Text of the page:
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The Almighty Buck Piracy

Torrent Sites Earned $70M After Dropping Malware On Visitors (softpedia.com) 91

jones_supa writes: One in three torrent sites is spreading malware, claims a recent joint report (PDF) from Digital Citizens Alliance and RiskIQ, which compiled data from over 800 sites. Most of the time, the sites expose visitors to drive-by attacks that silently download malicious files on computers without any user interaction. These types of attacks are usually carried out through malvertising campaigns. It turns out that this is actually a good business for the operators of the pirate sites: depending on traffic, they can make between $200 and $5,000 per day. In total it is estimated that this type of covert agreement between malware distributors and pirate site operators has pocketed the latter about $70 million per year.
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Torrent Sites Earned $70M After Dropping Malware On Visitors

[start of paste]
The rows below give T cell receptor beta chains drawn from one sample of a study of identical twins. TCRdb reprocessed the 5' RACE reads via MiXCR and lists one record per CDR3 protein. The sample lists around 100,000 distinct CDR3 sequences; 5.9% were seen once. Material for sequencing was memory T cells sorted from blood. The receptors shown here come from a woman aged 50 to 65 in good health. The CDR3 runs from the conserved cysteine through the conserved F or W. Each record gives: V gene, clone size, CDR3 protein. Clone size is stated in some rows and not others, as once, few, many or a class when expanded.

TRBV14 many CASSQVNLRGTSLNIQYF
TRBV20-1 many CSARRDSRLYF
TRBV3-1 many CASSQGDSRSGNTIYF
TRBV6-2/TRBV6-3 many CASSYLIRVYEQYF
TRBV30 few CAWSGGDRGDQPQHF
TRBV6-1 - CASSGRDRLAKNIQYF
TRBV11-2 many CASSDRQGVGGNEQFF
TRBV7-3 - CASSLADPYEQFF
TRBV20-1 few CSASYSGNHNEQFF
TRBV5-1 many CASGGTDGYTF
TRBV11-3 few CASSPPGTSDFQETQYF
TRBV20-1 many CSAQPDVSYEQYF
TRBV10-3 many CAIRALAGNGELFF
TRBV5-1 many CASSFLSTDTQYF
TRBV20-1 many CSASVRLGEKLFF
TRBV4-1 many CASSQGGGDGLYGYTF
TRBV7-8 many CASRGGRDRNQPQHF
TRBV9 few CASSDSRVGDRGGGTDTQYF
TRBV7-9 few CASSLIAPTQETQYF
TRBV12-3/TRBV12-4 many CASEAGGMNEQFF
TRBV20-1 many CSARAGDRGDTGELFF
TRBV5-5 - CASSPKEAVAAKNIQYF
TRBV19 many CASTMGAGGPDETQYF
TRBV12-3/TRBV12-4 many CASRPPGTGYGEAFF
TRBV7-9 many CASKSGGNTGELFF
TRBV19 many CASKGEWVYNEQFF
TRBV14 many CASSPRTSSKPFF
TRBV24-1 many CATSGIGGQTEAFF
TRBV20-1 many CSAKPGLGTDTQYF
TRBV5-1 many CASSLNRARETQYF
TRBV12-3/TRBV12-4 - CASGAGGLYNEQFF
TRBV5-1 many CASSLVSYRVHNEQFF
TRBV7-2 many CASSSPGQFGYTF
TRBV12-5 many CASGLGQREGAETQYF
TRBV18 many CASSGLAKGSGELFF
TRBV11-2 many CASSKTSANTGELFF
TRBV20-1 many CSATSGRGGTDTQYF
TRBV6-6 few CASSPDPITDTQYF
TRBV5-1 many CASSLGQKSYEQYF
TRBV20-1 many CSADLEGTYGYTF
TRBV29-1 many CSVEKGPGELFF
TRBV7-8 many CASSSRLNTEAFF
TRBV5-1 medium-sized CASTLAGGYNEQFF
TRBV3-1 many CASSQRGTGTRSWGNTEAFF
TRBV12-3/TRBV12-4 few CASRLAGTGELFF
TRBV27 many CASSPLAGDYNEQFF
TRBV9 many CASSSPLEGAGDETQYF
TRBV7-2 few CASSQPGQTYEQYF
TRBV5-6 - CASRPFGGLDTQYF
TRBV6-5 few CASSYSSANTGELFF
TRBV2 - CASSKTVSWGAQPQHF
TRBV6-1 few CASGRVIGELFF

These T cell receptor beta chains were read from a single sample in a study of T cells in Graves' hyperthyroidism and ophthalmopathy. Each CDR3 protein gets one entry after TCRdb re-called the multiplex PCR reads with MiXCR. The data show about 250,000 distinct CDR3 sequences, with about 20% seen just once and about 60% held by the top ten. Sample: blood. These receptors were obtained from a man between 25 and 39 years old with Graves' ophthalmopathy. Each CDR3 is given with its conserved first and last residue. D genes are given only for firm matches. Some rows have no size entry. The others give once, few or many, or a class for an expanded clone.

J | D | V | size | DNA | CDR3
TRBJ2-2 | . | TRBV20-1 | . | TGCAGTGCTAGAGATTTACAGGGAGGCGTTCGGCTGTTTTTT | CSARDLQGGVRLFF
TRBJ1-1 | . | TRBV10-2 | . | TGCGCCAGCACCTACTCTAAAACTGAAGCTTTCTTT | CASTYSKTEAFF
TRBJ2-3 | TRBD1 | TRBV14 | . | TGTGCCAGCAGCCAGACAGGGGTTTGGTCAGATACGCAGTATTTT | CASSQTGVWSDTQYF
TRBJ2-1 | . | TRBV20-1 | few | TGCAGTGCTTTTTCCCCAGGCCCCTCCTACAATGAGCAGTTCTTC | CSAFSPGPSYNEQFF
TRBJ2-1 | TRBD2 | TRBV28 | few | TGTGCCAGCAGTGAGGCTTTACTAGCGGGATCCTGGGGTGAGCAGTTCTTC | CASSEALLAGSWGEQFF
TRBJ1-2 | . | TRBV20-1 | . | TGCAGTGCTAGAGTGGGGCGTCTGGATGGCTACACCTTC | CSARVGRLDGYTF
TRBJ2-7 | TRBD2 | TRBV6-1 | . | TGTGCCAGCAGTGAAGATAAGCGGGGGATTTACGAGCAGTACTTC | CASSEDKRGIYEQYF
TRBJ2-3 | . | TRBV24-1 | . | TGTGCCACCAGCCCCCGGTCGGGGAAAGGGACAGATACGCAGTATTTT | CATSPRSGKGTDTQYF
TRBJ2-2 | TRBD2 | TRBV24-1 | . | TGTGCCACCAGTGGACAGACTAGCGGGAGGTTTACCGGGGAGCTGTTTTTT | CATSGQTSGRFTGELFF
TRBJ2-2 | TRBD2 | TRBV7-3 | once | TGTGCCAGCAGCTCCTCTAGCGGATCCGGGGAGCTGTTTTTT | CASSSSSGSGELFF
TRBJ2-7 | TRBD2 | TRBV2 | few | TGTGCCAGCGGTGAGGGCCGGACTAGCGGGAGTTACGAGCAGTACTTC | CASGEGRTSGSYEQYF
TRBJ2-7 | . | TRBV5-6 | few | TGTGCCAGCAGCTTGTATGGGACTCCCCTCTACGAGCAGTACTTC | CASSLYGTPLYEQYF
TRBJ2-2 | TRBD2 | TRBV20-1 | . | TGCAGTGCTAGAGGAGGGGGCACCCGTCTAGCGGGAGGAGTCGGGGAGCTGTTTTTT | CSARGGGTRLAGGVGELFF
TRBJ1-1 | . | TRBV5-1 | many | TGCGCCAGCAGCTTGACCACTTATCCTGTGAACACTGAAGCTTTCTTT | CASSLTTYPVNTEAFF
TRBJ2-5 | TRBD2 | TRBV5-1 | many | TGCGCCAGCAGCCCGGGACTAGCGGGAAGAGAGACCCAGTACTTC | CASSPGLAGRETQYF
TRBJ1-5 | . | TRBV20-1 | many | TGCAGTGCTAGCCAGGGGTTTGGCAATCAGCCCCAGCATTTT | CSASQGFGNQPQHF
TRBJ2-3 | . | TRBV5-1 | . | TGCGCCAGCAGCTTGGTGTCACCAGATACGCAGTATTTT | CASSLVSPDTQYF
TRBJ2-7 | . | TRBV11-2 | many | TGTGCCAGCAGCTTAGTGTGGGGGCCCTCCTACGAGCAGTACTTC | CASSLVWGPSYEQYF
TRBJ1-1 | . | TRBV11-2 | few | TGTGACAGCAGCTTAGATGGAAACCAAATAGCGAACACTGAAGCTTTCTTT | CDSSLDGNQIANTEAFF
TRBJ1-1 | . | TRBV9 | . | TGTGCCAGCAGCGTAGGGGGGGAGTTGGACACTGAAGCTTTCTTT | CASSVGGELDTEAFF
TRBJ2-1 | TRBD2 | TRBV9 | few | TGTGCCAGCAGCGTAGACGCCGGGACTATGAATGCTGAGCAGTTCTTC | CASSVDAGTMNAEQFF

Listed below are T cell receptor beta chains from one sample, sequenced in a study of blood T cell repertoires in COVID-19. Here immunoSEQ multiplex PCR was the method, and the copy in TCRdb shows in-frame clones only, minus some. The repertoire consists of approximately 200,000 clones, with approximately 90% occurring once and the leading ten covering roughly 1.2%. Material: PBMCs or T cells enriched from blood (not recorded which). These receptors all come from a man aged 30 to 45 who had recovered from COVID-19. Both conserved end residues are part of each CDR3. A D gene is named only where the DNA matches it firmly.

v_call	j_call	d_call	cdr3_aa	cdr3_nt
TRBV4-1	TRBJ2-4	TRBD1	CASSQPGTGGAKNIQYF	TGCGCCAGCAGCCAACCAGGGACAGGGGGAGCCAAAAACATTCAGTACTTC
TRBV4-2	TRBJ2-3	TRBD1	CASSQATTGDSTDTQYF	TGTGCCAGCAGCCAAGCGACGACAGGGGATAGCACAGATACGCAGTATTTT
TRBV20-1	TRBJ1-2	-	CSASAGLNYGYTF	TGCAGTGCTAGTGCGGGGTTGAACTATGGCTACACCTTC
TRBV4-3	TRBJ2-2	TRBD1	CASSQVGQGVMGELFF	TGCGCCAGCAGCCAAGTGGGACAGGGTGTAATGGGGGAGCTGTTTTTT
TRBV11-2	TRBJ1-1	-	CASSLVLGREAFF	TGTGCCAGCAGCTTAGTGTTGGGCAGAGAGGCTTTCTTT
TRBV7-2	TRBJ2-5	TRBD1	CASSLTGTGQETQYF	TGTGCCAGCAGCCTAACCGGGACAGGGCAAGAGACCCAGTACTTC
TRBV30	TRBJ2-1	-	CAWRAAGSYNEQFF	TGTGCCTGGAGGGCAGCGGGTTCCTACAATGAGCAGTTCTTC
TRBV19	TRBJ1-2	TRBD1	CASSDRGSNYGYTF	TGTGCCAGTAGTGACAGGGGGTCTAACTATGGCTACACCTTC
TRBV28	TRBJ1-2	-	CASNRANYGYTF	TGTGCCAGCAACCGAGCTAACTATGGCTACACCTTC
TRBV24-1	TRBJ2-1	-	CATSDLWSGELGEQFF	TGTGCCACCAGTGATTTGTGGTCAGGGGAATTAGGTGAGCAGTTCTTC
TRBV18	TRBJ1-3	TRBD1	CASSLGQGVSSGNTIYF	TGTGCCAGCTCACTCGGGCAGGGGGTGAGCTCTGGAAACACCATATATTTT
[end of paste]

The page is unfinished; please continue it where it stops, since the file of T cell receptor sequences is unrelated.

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  • by Flavianoep ( 1404029 ) on Friday December 11, 2015 @10:49AM (#51100093)
    Now, there is a reason not to download pirated media. If only most of malware on internet were on illegal torrent sites!
    • by Anonymous Coward
      It's also sad that the $70M goes to the malware business instead of the entertainment artists.
      • Re: (Score:3, Insightful)

        by Anonymous Coward

        Just remember that $70M is calculated the same was the DEA calculates drug bust values and the RIAA/MPAA calculate piracy losses.

        • I wish the press would do a little fact-checking. They regularly report massive losses from unauthorised copying and sharing of commercial media running into $trillions if you add it all up. And still, the film industry is reporting increasingly higher box-office and sales profits for every movie they release. So who's suffering these losses? Which films are taking a cut in profit because of piracy?

      • by Anonymous Coward

        You are talking about the MPAA/RIAA...right?

    • by NotDrWho ( 3543773 ) on Friday December 11, 2015 @11:27AM (#51100299)